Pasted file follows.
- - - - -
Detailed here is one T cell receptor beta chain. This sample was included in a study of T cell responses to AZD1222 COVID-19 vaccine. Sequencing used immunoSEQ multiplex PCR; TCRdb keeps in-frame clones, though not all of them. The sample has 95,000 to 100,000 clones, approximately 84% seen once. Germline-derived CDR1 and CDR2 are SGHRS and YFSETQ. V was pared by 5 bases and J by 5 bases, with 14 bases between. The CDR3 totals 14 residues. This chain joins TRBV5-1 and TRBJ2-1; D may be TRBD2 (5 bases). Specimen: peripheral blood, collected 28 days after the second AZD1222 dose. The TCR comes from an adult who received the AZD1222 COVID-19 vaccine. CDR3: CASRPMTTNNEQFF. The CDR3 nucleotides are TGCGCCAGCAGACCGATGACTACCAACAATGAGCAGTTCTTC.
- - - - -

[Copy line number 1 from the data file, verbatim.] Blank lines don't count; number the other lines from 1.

Detailed here is one T cell receptor beta chain. This sample was included in a study of T cell responses to AZD1222 COVID-19 vaccine. Sequencing used immunoSEQ multiplex PCR; TCRdb keeps in-frame clones, though not all of them. The sample has 95,000 to 100,000 clones, approximately 84% seen once. Germline-derived CDR1 and CDR2 are SGHRS and YFSETQ. V was pared by 5 bases and J by 5 bases, with 14 bases between. The CDR3 totals 14 residues. This chain joins TRBV5-1 and TRBJ2-1; D may be TRBD2 (5 bases). Specimen: peripheral blood, collected 28 days after the second AZD1222 dose. The TCR comes from an adult who received the AZD1222 COVID-19 vaccine. CDR3: CASRPMTTNNEQFF. The CDR3 nucleotides are TGCGCCAGCAGACCGATGACTACCAACAATGAGCAGTTCTTC.